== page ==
Tony Mastroianni Review Collection
Play House Receives an "A" for "Strong Are Lonely"
Cleveland Press November 4, 1967
"The Strong Are Lonely" opened last night at the Play House Euclid-77th Theater and the unfamiliar play proves to be a sturdy one with both emotional and intellectual appeal.
Aside from the delight in having the Play House deliver a good work that has not been done to death through overexposure, there is the added and very welcome pleasure in seeing this theater deliver a production of this high caliber.
The play was first produced in 1947 Vienna, has since been done through most of Europe and South America and then ran briefly in New York in 1953 in an adaptation by Eva Le Gallienne. It was written by the Austrian dramatist Fritz Hochwaelder.
The setting is a Jesuit community in Paraguay in 1767. There the black-robed fathers have converted the Indians to Christianity and have created a model community, a Utopia where everyone works and all share the wealth.
Their good fortune has been the subject of slanderous attacks from nearby Spanish colonists who have been deprived of slave labor and by priests of other orders who care less for the temporal well-being of their charges.
A king's deputy is sent to investigate the charges and though they are unprovable the decision to dissolve the model state has been made already.
"You are not guilty of any wrong," the deputy explains, "but guilty of being right and therefore you must be destroyed."
The Father Provincial of the community is faced with the dilemma of following his convictions and saving the people he has helped or of obeying his vow of obedience to the Jesuit order. Failure to comply also means the expulsion of the entire Jesuit order from Spain.
The play hammers home its parallels between 1767 and 1967 -- the problems of civil- rights, the inevitability of change, the question of violence vs. non-violence, the problem of conforming to the status quo, the subtle complexity of politics that turn right and wrong topsy~turvey.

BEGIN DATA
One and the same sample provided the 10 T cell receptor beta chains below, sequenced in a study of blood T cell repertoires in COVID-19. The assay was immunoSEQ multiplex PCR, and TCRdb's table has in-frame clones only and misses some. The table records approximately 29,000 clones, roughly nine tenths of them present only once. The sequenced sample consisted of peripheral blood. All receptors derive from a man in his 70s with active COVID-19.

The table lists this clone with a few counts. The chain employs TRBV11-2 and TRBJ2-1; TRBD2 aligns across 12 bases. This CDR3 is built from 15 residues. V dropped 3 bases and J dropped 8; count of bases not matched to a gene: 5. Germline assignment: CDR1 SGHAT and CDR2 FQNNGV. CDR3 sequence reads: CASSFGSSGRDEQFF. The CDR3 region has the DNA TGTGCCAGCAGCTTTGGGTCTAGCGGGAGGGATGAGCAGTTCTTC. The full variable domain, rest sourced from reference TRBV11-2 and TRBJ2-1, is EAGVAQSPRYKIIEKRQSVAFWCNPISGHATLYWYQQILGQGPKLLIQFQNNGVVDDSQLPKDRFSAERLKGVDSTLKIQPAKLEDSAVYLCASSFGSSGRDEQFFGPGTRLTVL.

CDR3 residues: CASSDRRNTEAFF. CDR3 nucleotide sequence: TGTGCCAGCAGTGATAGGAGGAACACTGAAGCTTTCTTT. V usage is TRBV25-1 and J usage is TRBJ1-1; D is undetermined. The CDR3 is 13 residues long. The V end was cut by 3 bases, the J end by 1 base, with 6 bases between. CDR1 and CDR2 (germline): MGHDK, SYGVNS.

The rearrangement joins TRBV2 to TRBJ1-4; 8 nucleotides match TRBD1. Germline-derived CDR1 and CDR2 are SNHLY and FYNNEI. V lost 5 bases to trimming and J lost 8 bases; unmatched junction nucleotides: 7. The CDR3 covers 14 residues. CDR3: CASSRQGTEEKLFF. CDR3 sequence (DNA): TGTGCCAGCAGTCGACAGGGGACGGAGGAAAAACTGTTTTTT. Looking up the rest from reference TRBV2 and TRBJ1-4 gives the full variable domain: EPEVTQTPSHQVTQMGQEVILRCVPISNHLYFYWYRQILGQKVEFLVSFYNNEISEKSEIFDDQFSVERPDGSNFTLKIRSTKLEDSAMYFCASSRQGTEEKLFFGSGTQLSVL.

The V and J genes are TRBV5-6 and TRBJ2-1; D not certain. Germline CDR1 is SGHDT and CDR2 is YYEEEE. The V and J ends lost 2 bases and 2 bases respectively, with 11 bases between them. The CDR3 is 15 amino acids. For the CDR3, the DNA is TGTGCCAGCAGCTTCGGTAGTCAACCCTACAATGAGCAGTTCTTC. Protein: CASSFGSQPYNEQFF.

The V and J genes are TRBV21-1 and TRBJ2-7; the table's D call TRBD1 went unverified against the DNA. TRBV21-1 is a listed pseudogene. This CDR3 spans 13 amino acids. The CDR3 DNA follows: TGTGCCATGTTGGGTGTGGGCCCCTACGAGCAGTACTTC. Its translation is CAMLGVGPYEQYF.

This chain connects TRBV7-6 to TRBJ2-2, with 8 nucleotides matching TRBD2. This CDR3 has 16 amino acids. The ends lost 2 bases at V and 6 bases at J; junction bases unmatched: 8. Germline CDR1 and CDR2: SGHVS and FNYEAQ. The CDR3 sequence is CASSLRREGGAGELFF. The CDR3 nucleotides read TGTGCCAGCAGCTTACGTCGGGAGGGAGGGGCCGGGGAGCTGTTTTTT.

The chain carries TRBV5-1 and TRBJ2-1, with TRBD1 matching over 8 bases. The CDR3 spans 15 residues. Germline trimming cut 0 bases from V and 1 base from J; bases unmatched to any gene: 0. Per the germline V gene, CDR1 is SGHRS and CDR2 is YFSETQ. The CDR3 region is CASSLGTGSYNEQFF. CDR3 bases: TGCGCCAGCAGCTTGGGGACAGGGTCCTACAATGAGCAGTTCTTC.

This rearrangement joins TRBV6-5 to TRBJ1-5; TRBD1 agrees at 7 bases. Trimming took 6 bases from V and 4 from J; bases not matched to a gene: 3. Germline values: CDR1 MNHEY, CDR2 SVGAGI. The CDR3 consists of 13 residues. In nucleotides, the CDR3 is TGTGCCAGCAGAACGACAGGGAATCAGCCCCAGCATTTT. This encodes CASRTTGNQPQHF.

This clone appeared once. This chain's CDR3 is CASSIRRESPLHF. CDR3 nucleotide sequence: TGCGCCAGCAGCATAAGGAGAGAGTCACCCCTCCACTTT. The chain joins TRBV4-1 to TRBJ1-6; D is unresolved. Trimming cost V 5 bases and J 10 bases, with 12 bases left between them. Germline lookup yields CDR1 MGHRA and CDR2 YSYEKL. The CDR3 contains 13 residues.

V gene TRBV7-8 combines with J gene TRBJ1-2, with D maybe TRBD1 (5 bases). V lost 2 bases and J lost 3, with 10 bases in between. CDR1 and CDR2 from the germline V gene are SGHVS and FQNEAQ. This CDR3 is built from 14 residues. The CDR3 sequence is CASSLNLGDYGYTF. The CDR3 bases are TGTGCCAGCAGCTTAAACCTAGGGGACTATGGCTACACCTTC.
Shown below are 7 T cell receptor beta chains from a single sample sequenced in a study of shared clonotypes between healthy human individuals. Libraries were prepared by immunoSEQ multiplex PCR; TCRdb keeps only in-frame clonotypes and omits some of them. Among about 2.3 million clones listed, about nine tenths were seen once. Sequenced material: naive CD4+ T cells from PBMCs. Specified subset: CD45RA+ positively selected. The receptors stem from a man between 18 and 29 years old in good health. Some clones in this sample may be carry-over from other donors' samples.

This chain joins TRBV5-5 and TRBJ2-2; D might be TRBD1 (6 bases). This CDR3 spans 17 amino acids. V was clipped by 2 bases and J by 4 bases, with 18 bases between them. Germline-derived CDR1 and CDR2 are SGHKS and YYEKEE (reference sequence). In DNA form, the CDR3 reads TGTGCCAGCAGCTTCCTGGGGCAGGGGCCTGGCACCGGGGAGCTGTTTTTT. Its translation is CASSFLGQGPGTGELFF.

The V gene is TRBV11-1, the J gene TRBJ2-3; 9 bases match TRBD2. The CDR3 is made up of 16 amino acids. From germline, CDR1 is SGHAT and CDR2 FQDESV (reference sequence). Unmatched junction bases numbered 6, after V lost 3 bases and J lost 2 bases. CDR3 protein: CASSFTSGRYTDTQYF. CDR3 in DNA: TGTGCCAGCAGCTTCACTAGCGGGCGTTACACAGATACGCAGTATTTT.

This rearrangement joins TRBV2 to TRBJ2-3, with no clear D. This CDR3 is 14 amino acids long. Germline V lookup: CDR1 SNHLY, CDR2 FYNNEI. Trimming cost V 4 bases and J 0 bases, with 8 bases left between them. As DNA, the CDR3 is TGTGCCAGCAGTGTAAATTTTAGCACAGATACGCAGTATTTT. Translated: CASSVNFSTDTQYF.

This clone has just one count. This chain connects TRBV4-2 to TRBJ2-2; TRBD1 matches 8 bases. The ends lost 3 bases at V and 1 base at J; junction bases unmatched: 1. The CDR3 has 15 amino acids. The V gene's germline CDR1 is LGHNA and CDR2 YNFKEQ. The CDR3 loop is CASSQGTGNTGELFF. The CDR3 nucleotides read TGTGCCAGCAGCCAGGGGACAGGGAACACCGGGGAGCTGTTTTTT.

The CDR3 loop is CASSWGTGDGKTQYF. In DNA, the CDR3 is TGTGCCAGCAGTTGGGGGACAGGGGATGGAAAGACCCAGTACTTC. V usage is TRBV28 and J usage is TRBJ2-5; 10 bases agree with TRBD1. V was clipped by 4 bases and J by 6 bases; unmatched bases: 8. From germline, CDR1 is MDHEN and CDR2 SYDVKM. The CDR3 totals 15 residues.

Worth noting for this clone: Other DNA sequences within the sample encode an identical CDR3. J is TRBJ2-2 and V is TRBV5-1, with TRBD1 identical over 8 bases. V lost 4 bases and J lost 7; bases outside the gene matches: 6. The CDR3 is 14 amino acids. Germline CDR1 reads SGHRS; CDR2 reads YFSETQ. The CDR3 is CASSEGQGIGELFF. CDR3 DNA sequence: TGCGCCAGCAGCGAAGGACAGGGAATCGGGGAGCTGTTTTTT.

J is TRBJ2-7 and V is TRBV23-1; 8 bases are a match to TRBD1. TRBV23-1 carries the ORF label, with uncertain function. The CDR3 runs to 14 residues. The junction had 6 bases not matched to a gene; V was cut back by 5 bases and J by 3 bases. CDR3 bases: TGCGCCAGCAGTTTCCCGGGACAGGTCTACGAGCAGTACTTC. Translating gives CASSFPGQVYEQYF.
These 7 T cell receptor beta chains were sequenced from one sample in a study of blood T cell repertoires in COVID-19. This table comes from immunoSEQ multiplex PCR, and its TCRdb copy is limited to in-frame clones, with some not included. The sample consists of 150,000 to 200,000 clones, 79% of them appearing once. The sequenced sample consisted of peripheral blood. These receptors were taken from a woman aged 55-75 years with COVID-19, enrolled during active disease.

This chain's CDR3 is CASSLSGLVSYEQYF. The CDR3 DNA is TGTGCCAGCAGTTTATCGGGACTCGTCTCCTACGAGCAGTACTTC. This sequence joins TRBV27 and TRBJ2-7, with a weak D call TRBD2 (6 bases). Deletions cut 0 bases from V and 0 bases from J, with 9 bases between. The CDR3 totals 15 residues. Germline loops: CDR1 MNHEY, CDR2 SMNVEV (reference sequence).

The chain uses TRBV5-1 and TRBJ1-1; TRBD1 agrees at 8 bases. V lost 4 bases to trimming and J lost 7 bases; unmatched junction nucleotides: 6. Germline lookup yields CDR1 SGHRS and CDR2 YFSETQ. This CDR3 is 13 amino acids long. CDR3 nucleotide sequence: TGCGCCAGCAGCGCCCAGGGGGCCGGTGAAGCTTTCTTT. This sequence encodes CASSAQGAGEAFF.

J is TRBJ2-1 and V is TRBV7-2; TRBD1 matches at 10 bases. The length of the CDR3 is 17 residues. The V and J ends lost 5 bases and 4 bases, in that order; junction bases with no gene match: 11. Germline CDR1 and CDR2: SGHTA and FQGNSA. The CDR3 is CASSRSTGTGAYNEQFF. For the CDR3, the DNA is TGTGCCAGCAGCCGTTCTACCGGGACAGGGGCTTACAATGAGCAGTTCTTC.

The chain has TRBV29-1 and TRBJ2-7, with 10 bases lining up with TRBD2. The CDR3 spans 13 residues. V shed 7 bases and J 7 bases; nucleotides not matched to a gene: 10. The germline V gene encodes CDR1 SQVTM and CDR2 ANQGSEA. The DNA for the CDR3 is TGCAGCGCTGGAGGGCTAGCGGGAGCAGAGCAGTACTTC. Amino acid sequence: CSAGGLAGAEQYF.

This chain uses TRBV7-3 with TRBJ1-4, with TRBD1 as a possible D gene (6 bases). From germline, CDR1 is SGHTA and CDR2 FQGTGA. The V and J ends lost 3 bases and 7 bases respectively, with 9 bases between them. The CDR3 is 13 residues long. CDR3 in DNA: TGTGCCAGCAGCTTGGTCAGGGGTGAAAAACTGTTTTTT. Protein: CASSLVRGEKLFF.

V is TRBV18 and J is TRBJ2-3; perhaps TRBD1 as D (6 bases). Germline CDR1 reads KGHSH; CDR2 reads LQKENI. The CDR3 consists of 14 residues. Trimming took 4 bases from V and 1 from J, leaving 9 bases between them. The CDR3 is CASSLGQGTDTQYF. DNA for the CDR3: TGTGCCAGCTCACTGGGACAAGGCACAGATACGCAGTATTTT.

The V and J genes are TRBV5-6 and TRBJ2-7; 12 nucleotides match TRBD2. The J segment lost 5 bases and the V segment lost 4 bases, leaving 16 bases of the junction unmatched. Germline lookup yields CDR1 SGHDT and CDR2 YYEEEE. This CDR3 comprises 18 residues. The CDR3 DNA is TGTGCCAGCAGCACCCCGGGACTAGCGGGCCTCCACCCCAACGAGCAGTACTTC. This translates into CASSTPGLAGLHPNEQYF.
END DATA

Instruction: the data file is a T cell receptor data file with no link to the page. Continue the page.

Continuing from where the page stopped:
In the case of the central character, the Father Provincial, it also probes personal motives -- whether he is truly concerned in creating a Kingdom of God or one of worldly prosperity; whether a decision that seems immoral can be justified on the basis of a sacred vow.
"The Strong Are Lonely," however, is no mere polemic. The structure of the play is not unlike a courtroom drama, and once a slightly talky beginning is out of the way it builds to a stunning first act curtain situation, then proceeds through a second act that accelerates the action.
Maury Cooper and Mario Siletti are nothing short of perfect as the Father Provincial and the king's deputy respectively.
Cooper has both the physical and the intellectual bearing to convey the feelings of a man whose soul is torn by his dilemma.
Siletti, who has played here in several early seasons of the Great Lakes Shakespeare Festival, is perfect as the not unfeeling but completely pragmatic deputy. The performance is abundant in nuances without ever being overdone.
There is strong support from Allen Leatherman as a militant monk, Bob Moak as a musical monk and Vaughn McBride as a Dutch merchant.
The show has been staged with a 28-member, all-male cast and the Play House shows no lack of bench strength. Paul Rodgers has designed an effective and dramatic stage setting for the work.
Best of all is the direction of John Marley. He has managed to get the best from the play's dramatic moments without overdoing them.
It is strong and generally tight direction by a man who has grasped the play's meaning and problems and staged the work to serve them.